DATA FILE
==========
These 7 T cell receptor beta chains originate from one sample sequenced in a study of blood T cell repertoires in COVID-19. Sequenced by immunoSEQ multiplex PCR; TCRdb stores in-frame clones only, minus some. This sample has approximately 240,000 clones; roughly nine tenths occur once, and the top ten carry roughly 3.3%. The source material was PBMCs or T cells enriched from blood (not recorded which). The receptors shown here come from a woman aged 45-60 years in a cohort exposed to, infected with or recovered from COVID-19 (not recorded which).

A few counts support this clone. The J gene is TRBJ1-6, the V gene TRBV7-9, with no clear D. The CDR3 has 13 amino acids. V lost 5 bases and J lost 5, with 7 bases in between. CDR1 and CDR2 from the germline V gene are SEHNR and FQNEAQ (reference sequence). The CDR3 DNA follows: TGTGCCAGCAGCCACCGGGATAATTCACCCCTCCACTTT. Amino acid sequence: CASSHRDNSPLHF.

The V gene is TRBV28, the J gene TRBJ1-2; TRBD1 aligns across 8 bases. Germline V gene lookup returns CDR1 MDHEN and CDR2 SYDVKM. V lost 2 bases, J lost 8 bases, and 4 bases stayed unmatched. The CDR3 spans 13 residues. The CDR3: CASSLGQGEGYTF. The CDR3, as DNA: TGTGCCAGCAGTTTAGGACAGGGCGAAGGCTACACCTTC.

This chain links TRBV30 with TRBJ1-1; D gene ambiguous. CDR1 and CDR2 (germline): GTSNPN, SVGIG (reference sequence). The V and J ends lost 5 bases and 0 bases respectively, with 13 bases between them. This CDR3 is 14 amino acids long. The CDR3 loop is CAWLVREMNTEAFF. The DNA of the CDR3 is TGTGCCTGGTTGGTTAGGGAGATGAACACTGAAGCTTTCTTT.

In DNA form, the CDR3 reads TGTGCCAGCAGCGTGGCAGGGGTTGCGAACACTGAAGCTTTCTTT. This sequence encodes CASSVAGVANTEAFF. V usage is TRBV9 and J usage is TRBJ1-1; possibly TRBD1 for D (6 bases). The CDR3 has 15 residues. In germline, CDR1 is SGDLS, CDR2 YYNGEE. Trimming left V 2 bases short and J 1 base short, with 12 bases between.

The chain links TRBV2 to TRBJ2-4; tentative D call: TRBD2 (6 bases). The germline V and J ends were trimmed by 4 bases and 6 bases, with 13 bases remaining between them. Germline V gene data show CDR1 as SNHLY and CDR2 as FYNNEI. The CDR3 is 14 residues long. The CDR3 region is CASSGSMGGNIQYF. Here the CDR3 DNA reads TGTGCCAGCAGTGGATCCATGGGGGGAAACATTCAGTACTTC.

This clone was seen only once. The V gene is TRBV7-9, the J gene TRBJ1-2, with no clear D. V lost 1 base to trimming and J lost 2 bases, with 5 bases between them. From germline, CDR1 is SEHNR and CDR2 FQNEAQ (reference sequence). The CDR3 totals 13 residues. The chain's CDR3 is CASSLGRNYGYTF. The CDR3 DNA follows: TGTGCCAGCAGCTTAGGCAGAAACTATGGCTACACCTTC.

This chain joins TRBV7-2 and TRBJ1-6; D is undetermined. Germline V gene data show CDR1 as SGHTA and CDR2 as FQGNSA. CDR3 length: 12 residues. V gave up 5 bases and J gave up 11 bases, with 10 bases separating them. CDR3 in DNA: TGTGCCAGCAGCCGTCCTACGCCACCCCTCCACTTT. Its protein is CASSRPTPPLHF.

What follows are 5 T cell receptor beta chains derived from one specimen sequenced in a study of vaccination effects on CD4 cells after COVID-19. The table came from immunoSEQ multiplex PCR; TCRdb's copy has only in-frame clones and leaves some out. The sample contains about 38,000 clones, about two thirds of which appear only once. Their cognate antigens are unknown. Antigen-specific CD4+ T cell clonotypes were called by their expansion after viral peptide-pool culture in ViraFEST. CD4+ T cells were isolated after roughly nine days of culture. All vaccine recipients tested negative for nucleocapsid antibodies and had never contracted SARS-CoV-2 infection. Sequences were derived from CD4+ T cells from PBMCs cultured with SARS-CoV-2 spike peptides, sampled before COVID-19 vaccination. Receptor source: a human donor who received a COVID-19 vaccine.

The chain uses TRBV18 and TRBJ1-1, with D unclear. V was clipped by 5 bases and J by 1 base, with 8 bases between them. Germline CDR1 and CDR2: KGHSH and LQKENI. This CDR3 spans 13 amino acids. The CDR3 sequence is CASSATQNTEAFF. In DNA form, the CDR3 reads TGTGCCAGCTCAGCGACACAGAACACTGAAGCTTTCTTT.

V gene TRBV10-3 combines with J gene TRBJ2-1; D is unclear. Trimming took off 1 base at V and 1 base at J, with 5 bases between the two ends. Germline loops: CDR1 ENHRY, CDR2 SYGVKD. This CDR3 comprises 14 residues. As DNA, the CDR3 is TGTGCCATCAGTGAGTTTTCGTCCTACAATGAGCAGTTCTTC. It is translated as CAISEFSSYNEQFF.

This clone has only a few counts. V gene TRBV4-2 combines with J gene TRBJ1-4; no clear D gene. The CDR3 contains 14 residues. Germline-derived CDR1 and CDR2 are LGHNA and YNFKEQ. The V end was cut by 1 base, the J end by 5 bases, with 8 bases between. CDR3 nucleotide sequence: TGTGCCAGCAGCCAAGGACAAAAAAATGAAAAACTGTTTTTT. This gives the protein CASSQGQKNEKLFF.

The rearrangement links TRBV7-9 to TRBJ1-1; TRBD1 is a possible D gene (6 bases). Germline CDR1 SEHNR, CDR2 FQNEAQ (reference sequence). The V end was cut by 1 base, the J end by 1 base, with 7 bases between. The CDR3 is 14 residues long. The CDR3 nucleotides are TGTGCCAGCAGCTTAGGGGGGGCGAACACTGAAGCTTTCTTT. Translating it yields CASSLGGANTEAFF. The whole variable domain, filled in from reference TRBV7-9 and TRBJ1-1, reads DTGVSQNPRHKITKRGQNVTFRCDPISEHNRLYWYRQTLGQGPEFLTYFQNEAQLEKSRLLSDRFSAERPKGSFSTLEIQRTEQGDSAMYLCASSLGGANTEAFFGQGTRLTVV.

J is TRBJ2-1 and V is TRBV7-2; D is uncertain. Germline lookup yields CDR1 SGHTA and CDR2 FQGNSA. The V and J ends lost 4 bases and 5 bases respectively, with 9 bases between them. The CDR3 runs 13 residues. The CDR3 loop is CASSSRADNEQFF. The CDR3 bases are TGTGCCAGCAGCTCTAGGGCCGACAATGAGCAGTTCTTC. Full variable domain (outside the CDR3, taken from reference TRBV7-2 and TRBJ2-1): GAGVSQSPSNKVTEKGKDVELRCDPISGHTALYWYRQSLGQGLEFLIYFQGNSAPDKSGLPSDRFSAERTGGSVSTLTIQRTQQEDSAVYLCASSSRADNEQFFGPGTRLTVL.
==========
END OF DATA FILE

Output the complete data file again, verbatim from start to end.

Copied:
These 7 T cell receptor beta chains originate from one sample sequenced in a study of blood T cell repertoires in COVID-19. Sequenced by immunoSEQ multiplex PCR; TCRdb stores in-frame clones only, minus some. This sample has approximately 240,000 clones; roughly nine tenths occur once, and the top ten carry roughly 3.3%. The source material was PBMCs or T cells enriched from blood (not recorded which). The receptors shown here come from a woman aged 45-60 years in a cohort exposed to, infected with or recovered from COVID-19 (not recorded which).

A few counts support this clone. The J gene is TRBJ1-6, the V gene TRBV7-9, with no clear D. The CDR3 has 13 amino acids. V lost 5 bases and J lost 5, with 7 bases in between. CDR1 and CDR2 from the germline V gene are SEHNR and FQNEAQ (reference sequence). The CDR3 DNA follows: TGTGCCAGCAGCCACCGGGATAATTCACCCCTCCACTTT. Amino acid sequence: CASSHRDNSPLHF.

The V gene is TRBV28, the J gene TRBJ1-2; TRBD1 aligns across 8 bases. Germline V gene lookup returns CDR1 MDHEN and CDR2 SYDVKM. V lost 2 bases, J lost 8 bases, and 4 bases stayed unmatched. The CDR3 spans 13 residues. The CDR3: CASSLGQGEGYTF. The CDR3, as DNA: TGTGCCAGCAGTTTAGGACAGGGCGAAGGCTACACCTTC.

This chain links TRBV30 with TRBJ1-1; D gene ambiguous. CDR1 and CDR2 (germline): GTSNPN, SVGIG (reference sequence). The V and J ends lost 5 bases and 0 bases respectively, with 13 bases between them. This CDR3 is 14 amino acids long. The CDR3 loop is CAWLVREMNTEAFF. The DNA of the CDR3 is TGTGCCTGGTTGGTTAGGGAGATGAACACTGAAGCTTTCTTT.

In DNA form, the CDR3 reads TGTGCCAGCAGCGTGGCAGGGGTTGCGAACACTGAAGCTTTCTTT. This sequence encodes CASSVAGVANTEAFF. V usage is TRBV9 and J usage is TRBJ1-1; possibly TRBD1 for D (6 bases). The CDR3 has 15 residues. In germline, CDR1 is SGDLS, CDR2 YYNGEE. Trimming left V 2 bases short and J 1 base short, with 12 bases between.

The chain links TRBV2 to TRBJ2-4; tentative D call: TRBD2 (6 bases). The germline V and J ends were trimmed by 4 bases and 6 bases, with 13 bases remaining between them. Germline V gene data show CDR1 as SNHLY and CDR2 as FYNNEI. The CDR3 is 14 residues long. The CDR3 region is CASSGSMGGNIQYF. Here the CDR3 DNA reads TGTGCCAGCAGTGGATCCATGGGGGGAAACATTCAGTACTTC.

This clone was seen only once. The V gene is TRBV7-9, the J gene TRBJ1-2, with no clear D. V lost 1 base to trimming and J lost 2 bases, with 5 bases between them. From germline, CDR1 is SEHNR and CDR2 FQNEAQ (reference sequence). The CDR3 totals 13 residues. The chain's CDR3 is CASSLGRNYGYTF. The CDR3 DNA follows: TGTGCCAGCAGCTTAGGCAGAAACTATGGCTACACCTTC.

This chain joins TRBV7-2 and TRBJ1-6; D is undetermined. Germline V gene data show CDR1 as SGHTA and CDR2 as FQGNSA. CDR3 length: 12 residues. V gave up 5 bases and J gave up 11 bases, with 10 bases separating them. CDR3 in DNA: TGTGCCAGCAGCCGTCCTACGCCACCCCTCCACTTT. Its protein is CASSRPTPPLHF.

What follows are 5 T cell receptor beta chains derived from one specimen sequenced in a study of vaccination effects on CD4 cells after COVID-19. The table came from immunoSEQ multiplex PCR; TCRdb's copy has only in-frame clones and leaves some out. The sample contains about 38,000 clones, about two thirds of which appear only once. Their cognate antigens are unknown. Antigen-specific CD4+ T cell clonotypes were called by their expansion after viral peptide-pool culture in ViraFEST. CD4+ T cells were isolated after roughly nine days of culture. All vaccine recipients tested negative for nucleocapsid antibodies and had never contracted SARS-CoV-2 infection. Sequences were derived from CD4+ T cells from PBMCs cultured with SARS-CoV-2 spike peptides, sampled before COVID-19 vaccination. Receptor source: a human donor who received a COVID-19 vaccine.

The chain uses TRBV18 and TRBJ1-1, with D unclear. V was clipped by 5 bases and J by 1 base, with 8 bases between them. Germline CDR1 and CDR2: KGHSH and LQKENI. This CDR3 spans 13 amino acids. The CDR3 sequence is CASSATQNTEAFF. In DNA form, the CDR3 reads TGTGCCAGCTCAGCGACACAGAACACTGAAGCTTTCTTT.

V gene TRBV10-3 combines with J gene TRBJ2-1; D is unclear. Trimming took off 1 base at V and 1 base at J, with 5 bases between the two ends. Germline loops: CDR1 ENHRY, CDR2 SYGVKD. This CDR3 comprises 14 residues. As DNA, the CDR3 is TGTGCCATCAGTGAGTTTTCGTCCTACAATGAGCAGTTCTTC. It is translated as CAISEFSSYNEQFF.

This clone has only a few counts. V gene TRBV4-2 combines with J gene TRBJ1-4; no clear D gene. The CDR3 contains 14 residues. Germline-derived CDR1 and CDR2 are LGHNA and YNFKEQ. The V end was cut by 1 base, the J end by 5 bases, with 8 bases between. CDR3 nucleotide sequence: TGTGCCAGCAGCCAAGGACAAAAAAATGAAAAACTGTTTTTT. This gives the protein CASSQGQKNEKLFF.

The rearrangement links TRBV7-9 to TRBJ1-1; TRBD1 is a possible D gene (6 bases). Germline CDR1 SEHNR, CDR2 FQNEAQ (reference sequence). The V end was cut by 1 base, the J end by 1 base, with 7 bases between. The CDR3 is 14 residues long. The CDR3 nucleotides are TGTGCCAGCAGCTTAGGGGGGGCGAACACTGAAGCTTTCTTT. Translating it yields CASSLGGANTEAFF. The whole variable domain, filled in from reference TRBV7-9 and TRBJ1-1, reads DTGVSQNPRHKITKRGQNVTFRCDPISEHNRLYWYRQTLGQGPEFLTYFQNEAQLEKSRLLSDRFSAERPKGSFSTLEIQRTEQGDSAMYLCASSLGGANTEAFFGQGTRLTVV.

J is TRBJ2-1 and V is TRBV7-2; D is uncertain. Germline lookup yields CDR1 SGHTA and CDR2 FQGNSA. The V and J ends lost 4 bases and 5 bases respectively, with 9 bases between them. The CDR3 runs 13 residues. The CDR3 loop is CASSSRADNEQFF. The CDR3 bases are TGTGCCAGCAGCTCTAGGGCCGACAATGAGCAGTTCTTC. Full variable domain (outside the CDR3, taken from reference TRBV7-2 and TRBJ2-1): GAGVSQSPSNKVTEKGKDVELRCDPISGHTALYWYRQSLGQGLEFLIYFQGNSAPDKSGLPSDRFSAERTGGSVSTLTIQRTQQEDSAVYLCASSSRADNEQFFGPGTRLTVL.